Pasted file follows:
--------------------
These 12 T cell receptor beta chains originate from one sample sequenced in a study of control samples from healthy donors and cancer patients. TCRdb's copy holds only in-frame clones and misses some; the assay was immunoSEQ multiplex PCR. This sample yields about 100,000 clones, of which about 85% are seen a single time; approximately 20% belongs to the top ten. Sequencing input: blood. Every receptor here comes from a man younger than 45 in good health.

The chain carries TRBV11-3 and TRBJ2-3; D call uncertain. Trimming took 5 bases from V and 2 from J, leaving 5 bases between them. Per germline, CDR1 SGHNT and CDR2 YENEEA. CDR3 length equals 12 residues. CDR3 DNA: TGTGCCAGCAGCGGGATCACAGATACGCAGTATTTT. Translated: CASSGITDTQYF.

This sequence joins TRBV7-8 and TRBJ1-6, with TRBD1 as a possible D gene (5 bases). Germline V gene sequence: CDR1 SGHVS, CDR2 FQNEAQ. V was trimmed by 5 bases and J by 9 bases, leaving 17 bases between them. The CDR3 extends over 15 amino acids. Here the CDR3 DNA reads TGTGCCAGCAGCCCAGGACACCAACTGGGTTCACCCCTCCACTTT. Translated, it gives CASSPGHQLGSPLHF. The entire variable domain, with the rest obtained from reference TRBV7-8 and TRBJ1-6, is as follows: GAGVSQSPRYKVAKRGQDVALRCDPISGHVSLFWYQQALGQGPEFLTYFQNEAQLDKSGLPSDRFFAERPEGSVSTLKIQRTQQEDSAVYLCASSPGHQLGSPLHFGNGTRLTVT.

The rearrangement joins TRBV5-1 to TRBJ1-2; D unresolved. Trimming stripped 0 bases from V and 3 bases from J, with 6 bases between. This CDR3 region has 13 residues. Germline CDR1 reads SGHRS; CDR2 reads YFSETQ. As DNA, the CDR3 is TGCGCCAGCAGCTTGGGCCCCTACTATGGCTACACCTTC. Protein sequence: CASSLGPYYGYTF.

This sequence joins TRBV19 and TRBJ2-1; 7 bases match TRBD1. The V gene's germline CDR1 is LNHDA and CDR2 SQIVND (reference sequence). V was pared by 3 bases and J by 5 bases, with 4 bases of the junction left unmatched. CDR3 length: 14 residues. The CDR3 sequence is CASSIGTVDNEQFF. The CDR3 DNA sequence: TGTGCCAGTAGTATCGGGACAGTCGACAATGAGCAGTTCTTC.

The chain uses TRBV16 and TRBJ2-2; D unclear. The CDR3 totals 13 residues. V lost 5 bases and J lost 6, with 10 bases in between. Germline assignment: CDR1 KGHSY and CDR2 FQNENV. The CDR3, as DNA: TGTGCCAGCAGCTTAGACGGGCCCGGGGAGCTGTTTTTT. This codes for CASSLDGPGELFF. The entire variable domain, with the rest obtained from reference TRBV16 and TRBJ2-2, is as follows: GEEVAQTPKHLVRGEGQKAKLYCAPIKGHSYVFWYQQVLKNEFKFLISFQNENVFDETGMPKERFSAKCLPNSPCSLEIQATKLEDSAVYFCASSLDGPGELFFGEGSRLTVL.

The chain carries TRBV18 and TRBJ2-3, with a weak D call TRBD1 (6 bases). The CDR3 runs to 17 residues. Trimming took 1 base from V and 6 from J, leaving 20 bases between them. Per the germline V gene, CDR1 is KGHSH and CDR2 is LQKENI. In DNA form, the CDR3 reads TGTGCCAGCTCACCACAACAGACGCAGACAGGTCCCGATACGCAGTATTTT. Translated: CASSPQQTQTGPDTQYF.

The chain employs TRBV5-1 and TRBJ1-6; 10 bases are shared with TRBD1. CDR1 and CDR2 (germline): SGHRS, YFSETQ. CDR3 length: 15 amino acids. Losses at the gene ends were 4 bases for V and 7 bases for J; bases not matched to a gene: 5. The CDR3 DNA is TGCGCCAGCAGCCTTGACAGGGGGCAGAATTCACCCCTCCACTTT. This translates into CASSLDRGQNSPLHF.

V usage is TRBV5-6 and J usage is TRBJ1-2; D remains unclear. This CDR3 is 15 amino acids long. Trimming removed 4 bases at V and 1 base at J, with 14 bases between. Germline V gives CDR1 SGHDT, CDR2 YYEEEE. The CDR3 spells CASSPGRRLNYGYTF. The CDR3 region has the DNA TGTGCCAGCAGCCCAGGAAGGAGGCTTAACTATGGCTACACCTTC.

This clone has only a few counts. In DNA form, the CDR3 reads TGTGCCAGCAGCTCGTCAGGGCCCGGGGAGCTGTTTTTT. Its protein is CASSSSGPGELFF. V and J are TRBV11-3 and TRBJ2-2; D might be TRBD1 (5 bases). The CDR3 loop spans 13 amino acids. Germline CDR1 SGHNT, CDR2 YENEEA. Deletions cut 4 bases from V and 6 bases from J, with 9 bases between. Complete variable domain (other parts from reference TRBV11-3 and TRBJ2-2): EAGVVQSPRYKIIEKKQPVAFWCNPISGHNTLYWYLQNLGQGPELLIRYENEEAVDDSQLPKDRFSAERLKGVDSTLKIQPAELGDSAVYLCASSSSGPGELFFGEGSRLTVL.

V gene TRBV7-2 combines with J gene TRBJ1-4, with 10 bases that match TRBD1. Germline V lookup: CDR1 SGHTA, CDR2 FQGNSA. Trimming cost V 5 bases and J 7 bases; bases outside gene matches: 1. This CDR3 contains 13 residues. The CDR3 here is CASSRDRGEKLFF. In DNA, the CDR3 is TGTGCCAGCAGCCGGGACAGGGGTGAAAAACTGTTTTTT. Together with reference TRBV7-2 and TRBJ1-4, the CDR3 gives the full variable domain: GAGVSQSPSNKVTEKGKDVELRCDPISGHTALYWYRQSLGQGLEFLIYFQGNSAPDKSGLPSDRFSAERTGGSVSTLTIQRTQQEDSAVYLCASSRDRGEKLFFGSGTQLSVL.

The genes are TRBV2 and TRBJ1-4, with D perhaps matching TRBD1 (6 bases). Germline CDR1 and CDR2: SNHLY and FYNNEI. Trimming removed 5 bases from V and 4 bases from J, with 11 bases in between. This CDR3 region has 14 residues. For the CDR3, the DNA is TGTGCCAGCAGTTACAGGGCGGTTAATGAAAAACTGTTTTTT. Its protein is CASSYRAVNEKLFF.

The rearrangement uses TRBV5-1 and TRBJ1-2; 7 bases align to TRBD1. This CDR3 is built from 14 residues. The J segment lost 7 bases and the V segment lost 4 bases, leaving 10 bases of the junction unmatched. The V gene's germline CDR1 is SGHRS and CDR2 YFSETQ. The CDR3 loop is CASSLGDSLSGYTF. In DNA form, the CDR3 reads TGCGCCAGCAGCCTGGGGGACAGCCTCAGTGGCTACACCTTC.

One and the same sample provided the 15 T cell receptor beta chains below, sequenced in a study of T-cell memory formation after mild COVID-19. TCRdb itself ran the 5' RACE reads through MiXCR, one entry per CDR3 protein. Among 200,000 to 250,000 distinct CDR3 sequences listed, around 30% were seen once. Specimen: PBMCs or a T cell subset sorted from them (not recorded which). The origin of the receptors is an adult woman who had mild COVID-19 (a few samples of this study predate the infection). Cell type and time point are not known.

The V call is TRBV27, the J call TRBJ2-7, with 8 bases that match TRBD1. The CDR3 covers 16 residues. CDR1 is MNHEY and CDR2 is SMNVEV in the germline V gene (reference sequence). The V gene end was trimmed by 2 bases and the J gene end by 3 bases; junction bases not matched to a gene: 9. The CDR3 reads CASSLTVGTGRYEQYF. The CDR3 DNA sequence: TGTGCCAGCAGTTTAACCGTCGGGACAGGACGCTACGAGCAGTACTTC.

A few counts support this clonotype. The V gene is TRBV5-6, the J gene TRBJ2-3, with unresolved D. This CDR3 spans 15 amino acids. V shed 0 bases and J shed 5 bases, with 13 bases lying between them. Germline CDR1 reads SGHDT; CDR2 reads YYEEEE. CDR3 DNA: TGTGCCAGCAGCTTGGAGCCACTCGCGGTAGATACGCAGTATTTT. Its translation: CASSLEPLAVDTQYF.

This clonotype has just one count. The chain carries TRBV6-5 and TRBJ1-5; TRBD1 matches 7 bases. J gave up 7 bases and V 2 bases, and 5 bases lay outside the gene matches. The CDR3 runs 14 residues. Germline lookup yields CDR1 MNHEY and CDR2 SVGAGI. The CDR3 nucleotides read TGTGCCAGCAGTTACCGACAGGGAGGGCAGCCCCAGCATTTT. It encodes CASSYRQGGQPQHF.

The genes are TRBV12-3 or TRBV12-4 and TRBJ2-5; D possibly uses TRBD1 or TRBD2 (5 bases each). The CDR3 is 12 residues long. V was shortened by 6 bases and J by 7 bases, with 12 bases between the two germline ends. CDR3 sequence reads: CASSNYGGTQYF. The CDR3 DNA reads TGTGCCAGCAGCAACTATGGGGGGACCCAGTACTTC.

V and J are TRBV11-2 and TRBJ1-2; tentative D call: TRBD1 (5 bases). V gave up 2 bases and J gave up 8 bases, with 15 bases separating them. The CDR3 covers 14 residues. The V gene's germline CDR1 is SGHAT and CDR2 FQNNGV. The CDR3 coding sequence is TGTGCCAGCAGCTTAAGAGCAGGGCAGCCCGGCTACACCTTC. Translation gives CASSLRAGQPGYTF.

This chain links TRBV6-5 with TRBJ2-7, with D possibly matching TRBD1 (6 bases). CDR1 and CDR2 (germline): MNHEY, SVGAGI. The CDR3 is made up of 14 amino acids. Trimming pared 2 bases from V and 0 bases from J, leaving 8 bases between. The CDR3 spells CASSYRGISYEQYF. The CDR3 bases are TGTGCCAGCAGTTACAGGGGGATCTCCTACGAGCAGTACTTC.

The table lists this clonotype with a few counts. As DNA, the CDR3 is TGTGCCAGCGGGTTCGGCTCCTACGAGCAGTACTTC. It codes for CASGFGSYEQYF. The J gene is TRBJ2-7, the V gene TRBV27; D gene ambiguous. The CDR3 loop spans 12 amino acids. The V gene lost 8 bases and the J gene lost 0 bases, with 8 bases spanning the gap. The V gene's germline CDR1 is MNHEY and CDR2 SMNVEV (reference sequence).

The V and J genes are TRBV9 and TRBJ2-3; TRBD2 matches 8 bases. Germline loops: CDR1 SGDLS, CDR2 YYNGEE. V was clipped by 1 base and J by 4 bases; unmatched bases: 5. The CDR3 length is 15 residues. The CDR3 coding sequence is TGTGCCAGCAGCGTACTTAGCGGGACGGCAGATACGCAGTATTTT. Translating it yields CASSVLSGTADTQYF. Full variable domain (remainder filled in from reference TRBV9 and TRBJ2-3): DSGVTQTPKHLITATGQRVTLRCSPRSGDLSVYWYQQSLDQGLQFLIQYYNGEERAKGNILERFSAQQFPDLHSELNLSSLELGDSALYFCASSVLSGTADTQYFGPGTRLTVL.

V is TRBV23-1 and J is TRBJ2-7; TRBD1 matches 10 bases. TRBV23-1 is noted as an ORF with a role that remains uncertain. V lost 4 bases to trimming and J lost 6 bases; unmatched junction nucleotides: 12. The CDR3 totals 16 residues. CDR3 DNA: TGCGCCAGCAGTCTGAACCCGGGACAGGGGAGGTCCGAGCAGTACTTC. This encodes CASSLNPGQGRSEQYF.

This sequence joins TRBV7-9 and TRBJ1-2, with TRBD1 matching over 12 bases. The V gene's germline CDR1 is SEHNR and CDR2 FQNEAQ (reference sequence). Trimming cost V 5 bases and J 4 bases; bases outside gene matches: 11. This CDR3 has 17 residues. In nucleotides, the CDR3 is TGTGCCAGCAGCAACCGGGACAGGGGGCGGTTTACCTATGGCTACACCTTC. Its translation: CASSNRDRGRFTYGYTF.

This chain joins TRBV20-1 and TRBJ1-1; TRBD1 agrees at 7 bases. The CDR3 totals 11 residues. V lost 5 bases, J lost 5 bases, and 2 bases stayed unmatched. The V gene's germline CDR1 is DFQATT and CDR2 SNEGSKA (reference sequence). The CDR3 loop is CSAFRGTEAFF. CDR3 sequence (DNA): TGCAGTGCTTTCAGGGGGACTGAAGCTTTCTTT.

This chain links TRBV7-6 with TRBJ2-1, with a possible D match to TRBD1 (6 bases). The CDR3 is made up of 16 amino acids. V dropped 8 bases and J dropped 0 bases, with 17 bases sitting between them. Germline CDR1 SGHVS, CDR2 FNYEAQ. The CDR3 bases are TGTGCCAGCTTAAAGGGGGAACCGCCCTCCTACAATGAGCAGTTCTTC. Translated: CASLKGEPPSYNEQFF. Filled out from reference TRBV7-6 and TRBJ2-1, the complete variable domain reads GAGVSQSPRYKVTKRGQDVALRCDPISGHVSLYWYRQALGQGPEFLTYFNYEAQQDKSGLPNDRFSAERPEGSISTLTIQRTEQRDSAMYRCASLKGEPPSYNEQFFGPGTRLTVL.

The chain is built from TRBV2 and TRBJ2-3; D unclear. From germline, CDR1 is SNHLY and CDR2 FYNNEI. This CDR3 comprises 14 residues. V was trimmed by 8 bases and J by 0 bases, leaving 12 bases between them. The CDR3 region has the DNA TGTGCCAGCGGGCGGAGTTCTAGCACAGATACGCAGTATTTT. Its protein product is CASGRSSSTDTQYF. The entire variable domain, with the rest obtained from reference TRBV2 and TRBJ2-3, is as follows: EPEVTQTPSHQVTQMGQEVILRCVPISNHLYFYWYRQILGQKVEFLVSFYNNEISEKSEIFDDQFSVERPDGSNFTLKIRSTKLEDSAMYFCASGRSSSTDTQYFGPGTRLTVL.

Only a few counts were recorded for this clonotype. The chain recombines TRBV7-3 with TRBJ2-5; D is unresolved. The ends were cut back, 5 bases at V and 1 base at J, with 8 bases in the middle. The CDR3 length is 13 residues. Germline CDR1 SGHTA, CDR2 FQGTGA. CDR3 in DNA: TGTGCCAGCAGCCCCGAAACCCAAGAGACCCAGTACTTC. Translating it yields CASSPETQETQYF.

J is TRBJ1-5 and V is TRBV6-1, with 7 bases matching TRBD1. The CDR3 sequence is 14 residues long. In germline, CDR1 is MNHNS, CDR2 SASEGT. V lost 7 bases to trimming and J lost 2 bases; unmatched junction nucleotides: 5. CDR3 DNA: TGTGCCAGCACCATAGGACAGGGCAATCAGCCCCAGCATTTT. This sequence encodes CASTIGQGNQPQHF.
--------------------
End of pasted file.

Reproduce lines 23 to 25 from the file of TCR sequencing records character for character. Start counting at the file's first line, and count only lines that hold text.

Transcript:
V is TRBV23-1 and J is TRBJ2-7; TRBD1 matches 10 bases. TRBV23-1 is noted as an ORF with a role that remains uncertain. V lost 4 bases to trimming and J lost 6 bases; unmatched junction nucleotides: 12. The CDR3 totals 16 residues. CDR3 DNA: TGCGCCAGCAGTCTGAACCCGGGACAGGGGAGGTCCGAGCAGTACTTC. This encodes CASSLNPGQGRSEQYF.

This sequence joins TRBV7-9 and TRBJ1-2, with TRBD1 matching over 12 bases. The V gene's germline CDR1 is SEHNR and CDR2 FQNEAQ (reference sequence). Trimming cost V 5 bases and J 4 bases; bases outside gene matches: 11. This CDR3 has 17 residues. In nucleotides, the CDR3 is TGTGCCAGCAGCAACCGGGACAGGGGGCGGTTTACCTATGGCTACACCTTC. Its translation: CASSNRDRGRFTYGYTF.

This chain joins TRBV20-1 and TRBJ1-1; TRBD1 agrees at 7 bases. The CDR3 totals 11 residues. V lost 5 bases, J lost 5 bases, and 2 bases stayed unmatched. The V gene's germline CDR1 is DFQATT and CDR2 SNEGSKA (reference sequence). The CDR3 loop is CSAFRGTEAFF. CDR3 sequence (DNA): TGCAGTGCTTTCAGGGGGACTGAAGCTTTCTTT.